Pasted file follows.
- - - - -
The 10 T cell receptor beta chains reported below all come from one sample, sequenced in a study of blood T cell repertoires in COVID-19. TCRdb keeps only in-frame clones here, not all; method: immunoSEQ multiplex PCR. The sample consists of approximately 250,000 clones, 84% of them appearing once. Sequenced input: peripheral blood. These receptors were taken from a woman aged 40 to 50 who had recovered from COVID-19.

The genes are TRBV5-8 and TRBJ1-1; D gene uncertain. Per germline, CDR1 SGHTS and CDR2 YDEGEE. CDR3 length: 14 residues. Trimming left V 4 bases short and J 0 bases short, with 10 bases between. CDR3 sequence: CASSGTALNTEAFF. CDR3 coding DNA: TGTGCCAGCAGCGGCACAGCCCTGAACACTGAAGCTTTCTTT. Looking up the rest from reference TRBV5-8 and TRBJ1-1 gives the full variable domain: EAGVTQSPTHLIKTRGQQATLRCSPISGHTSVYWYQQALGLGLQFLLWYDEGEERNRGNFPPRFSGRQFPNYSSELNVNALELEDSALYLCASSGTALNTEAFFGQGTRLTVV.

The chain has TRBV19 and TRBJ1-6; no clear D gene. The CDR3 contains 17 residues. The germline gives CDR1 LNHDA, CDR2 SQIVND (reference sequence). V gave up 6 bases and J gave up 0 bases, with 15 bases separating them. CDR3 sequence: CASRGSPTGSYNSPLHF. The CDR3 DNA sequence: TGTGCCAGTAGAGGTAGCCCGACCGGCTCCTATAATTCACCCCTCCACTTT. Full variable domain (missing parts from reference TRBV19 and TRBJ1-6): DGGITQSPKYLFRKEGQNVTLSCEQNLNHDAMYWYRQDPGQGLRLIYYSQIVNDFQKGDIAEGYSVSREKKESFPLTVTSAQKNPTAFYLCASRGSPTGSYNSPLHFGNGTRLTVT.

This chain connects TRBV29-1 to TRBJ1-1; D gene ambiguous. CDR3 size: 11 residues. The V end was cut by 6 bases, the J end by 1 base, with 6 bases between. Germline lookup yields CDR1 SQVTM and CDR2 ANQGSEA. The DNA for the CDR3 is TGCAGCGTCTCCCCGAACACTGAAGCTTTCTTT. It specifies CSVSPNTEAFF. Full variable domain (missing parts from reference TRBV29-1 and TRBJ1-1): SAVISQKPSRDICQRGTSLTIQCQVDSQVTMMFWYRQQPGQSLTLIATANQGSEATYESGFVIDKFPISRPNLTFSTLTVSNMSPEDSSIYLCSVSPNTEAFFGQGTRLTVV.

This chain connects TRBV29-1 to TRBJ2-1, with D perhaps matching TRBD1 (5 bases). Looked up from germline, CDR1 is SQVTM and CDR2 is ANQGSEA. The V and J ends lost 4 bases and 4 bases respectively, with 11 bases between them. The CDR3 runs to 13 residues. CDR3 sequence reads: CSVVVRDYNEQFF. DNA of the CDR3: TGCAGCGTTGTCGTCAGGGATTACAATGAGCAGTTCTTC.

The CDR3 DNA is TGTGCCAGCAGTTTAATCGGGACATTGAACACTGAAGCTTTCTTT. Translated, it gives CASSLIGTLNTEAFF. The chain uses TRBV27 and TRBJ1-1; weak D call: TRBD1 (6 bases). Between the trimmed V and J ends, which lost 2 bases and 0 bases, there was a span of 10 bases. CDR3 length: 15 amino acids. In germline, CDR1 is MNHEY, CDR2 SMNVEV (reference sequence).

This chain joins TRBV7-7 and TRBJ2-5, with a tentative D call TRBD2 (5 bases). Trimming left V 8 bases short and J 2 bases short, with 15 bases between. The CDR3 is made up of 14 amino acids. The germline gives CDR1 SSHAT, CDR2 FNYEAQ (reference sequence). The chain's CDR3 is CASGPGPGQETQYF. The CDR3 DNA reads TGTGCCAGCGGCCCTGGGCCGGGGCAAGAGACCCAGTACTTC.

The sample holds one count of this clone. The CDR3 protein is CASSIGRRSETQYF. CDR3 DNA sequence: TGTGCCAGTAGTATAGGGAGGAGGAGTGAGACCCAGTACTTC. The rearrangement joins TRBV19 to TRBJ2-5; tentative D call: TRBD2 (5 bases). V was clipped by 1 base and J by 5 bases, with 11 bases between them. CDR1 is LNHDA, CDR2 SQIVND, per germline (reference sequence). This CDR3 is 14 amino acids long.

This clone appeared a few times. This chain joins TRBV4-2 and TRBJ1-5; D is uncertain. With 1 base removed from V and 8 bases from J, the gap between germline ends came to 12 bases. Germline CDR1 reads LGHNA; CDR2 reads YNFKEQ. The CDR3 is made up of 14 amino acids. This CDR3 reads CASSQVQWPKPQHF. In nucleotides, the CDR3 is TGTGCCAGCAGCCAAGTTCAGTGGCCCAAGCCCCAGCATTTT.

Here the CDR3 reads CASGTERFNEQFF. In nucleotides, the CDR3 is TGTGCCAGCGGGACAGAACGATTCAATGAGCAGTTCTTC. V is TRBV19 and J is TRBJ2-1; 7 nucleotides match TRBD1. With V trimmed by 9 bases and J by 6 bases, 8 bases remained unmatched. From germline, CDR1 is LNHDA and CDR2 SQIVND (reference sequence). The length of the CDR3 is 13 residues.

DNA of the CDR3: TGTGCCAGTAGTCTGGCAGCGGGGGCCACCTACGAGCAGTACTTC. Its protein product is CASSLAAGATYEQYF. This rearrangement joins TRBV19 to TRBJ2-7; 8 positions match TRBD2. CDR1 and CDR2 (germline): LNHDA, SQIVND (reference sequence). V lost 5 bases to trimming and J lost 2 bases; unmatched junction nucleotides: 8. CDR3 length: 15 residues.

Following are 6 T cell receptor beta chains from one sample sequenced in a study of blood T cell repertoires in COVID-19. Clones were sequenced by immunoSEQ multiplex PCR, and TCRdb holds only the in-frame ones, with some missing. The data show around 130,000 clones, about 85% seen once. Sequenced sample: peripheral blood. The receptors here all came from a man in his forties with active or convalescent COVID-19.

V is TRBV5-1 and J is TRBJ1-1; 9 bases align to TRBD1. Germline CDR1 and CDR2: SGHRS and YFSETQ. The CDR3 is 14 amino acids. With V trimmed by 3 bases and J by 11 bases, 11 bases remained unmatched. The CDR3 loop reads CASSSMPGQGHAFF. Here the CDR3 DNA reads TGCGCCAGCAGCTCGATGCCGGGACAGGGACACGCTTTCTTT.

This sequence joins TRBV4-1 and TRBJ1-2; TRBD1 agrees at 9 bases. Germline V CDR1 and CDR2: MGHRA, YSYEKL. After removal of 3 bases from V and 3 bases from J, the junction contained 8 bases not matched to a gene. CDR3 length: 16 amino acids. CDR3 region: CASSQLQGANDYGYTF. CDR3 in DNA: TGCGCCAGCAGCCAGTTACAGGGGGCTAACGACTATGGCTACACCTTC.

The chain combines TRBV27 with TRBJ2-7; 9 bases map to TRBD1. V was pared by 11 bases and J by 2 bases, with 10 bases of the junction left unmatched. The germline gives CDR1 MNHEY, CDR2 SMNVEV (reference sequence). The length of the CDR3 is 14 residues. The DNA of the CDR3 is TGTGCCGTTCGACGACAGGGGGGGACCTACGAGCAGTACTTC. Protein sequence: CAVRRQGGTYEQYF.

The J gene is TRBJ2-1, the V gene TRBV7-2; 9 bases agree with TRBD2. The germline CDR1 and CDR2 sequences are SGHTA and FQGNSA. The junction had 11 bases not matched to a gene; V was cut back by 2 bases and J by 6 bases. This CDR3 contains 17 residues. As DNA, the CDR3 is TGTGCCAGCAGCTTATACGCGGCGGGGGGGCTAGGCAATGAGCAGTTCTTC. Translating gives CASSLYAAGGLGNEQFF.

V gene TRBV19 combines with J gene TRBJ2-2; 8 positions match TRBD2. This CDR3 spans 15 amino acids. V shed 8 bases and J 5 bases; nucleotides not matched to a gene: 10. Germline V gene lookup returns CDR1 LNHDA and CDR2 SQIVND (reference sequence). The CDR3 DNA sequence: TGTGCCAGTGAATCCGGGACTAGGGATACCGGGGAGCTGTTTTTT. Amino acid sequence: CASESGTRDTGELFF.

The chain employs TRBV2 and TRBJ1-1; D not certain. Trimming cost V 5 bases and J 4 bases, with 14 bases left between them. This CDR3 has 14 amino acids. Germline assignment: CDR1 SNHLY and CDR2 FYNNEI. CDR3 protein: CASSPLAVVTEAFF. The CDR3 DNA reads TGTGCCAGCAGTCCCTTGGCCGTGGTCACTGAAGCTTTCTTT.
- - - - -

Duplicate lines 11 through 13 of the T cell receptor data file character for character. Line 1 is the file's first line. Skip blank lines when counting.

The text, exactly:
DNA of the CDR3: TGTGCCAGTAGTCTGGCAGCGGGGGCCACCTACGAGCAGTACTTC. Its protein product is CASSLAAGATYEQYF. This rearrangement joins TRBV19 to TRBJ2-7; 8 positions match TRBD2. CDR1 and CDR2 (germline): LNHDA, SQIVND (reference sequence). V lost 5 bases to trimming and J lost 2 bases; unmatched junction nucleotides: 8. CDR3 length: 15 residues.

Following are 6 T cell receptor beta chains from one sample sequenced in a study of blood T cell repertoires in COVID-19. Clones were sequenced by immunoSEQ multiplex PCR, and TCRdb holds only the in-frame ones, with some missing. The data show around 130,000 clones, about 85% seen once. Sequenced sample: peripheral blood. The receptors here all came from a man in his forties with active or convalescent COVID-19.

V is TRBV5-1 and J is TRBJ1-1; 9 bases align to TRBD1. Germline CDR1 and CDR2: SGHRS and YFSETQ. The CDR3 is 14 amino acids. With V trimmed by 3 bases and J by 11 bases, 11 bases remained unmatched. The CDR3 loop reads CASSSMPGQGHAFF. Here the CDR3 DNA reads TGCGCCAGCAGCTCGATGCCGGGACAGGGACACGCTTTCTTT.